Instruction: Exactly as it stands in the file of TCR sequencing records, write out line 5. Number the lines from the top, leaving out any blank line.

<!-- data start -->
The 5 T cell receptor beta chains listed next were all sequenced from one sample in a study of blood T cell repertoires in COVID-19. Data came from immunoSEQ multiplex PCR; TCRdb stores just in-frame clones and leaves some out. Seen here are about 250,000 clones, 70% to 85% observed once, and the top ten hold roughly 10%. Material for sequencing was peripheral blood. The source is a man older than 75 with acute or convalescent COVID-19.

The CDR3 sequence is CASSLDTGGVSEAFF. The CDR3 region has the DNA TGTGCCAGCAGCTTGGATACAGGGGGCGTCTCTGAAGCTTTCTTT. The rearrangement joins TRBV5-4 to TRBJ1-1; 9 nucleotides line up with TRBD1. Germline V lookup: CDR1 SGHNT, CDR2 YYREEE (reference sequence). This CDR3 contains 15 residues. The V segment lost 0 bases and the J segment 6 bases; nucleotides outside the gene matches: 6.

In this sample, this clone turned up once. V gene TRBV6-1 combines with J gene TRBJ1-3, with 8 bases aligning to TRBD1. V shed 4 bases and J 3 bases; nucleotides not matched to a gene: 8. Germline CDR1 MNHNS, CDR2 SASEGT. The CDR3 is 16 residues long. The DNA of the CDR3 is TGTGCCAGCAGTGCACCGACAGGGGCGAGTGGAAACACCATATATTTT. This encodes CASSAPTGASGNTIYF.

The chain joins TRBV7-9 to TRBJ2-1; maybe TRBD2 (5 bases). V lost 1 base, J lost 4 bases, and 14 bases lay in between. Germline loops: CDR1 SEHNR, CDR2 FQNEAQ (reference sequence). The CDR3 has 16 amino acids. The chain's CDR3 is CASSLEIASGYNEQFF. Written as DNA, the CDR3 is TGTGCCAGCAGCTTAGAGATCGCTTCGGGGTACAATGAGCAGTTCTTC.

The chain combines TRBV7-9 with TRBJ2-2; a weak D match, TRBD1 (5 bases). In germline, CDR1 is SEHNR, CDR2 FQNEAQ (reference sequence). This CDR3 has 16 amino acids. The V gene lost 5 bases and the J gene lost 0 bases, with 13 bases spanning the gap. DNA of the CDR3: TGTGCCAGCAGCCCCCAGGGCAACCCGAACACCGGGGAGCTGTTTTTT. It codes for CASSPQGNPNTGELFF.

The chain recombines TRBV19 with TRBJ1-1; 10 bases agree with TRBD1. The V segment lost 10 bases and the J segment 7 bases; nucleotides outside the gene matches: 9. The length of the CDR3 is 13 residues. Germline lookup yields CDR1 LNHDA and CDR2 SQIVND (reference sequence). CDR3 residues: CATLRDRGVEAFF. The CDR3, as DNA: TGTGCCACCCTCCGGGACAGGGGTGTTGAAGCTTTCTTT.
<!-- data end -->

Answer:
The chain combines TRBV7-9 with TRBJ2-2; a weak D match, TRBD1 (5 bases). In germline, CDR1 is SEHNR, CDR2 FQNEAQ (reference sequence). This CDR3 has 16 amino acids. The V gene lost 5 bases and the J gene lost 0 bases, with 13 bases spanning the gap. DNA of the CDR3: TGTGCCAGCAGCCCCCAGGGCAACCCGAACACCGGGGAGCTGTTTTTT. It codes for CASSPQGNPNTGELFF.